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How to Use Lighting to Make a Room Feel Larger

One of the more often-neglected aspects of interior design is lighting. Lighting can vastly influence the overall color-palette, and mood, of a room. But it can also contribute to that all-important sense of space, which, in larger rooms, is crucial. This is especially the case if you’re renting, and lave limited scope to redecorate. Let’s take a look at a few ways of making any room look larger, with the help of a little bit of lighting.

Spread Light Evenly

If the only sources of light in your room are the fixed ones in the centre, then, almost inevitably, the corners of your room will end up looking darker. This is especially so if you have large items of furniture in the way, like sofas and dining room tables. You can get around this by placing smaller standing lights in the corners of the room, or wall lights on suitable blank spaces. In this way light will be distributed into parts of the room that would otherwise have been dark, and you’ll be left with a greater impression of space.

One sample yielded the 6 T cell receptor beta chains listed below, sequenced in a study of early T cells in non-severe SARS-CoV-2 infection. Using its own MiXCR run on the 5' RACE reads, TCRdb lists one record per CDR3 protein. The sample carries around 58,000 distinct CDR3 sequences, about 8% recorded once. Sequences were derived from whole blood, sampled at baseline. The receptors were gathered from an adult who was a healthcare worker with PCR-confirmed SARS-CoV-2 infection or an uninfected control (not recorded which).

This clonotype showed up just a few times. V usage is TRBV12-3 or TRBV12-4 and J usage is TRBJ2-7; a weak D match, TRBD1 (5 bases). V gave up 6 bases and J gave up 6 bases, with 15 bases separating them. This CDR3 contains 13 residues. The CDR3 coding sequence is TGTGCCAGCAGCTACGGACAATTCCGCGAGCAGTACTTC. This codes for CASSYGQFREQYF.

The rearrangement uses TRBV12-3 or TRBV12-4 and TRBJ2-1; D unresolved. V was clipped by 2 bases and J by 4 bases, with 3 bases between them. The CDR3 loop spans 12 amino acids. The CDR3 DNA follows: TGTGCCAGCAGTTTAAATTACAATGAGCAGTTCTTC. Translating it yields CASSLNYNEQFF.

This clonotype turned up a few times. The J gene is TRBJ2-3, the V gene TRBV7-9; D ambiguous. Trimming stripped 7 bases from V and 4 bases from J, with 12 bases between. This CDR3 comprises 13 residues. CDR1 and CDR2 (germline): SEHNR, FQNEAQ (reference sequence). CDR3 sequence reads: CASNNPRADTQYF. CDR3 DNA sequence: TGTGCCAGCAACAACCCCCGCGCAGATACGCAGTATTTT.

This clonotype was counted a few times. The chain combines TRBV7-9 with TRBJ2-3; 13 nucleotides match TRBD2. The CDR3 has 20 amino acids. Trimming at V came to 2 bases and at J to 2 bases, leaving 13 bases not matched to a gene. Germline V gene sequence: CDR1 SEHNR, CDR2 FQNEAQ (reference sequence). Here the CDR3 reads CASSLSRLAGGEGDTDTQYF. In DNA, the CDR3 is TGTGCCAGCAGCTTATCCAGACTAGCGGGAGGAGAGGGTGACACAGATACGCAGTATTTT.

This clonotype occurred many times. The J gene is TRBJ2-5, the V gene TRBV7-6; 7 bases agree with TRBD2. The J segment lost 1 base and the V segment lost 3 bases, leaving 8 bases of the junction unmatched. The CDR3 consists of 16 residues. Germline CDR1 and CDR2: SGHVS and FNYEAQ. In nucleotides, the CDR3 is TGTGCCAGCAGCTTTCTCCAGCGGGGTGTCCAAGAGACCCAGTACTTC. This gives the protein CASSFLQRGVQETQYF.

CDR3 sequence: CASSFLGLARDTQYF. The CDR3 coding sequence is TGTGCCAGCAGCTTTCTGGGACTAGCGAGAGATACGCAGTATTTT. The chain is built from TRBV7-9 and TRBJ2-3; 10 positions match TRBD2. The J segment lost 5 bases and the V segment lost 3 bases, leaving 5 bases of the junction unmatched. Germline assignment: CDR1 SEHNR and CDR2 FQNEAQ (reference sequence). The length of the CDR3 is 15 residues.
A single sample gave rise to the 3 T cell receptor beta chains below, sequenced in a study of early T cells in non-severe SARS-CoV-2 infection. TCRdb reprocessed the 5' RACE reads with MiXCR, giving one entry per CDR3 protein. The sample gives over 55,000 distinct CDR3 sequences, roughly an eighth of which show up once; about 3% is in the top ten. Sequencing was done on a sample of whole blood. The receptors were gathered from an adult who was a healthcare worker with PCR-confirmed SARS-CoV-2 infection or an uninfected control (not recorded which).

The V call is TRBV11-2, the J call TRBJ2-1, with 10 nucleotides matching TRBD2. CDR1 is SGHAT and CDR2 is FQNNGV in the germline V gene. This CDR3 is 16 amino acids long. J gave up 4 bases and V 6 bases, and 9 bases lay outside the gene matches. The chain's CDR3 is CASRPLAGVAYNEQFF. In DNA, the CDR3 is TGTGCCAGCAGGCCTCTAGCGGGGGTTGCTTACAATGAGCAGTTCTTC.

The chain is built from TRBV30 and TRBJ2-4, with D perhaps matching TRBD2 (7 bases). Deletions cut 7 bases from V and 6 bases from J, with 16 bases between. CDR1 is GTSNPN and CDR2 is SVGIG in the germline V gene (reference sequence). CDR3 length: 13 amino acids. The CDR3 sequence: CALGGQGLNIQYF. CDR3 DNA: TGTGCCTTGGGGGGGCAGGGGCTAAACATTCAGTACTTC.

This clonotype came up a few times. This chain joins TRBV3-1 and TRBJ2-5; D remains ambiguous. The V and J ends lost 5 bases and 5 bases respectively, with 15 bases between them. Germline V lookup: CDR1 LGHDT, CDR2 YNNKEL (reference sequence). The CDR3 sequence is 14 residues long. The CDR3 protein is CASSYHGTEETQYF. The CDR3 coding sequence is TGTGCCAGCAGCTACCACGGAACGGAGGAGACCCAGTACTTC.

How to Use Lighting to Make a Room Feel Larger

Use Pendant Lights in Taller Rooms

If you have a relatively small floorspace, but a high ceiling, then you might draw attention to the latter by opting for dangling pendant lamps. These help naturally draw the eye upwards, and accentuate the vertical size of the room while disguising its shortcomings at floor level.

Incorporate Mirrors

Mirrors naturally increase the subjective size of the room. They do this in two ways. First, larger ones might, at a glance, give the impression that the walls are further away than they actually are. Second, mirrors help to naturally disperse light around the room. This is especially advantageous when it comes to natural light, which has just a single source. Another advantage of mirrors is that they’re far cheaper to run than electric lights.

 How to Use Lighting to Make a Room Feel Larger

Deal with clutter 

Of course, all of the smaller items in your room will prevent light from spreading, and the result will be an impression of a smaller space. Few things make space feel more cramped than an abundance of clutter. Avoid over decorating your walls. Just a single large painting is usually better than several small ones. Similarly, shelves which are covered in smaller decorative items should be kept clear, especially glass shelves which would otherwise allow light to naturally percolate. Clutter can have a negative effect on your mood and mental health, which will only be accentuated if you’re self-isolating for weeks on end – so get rid of the stuff you don’t need!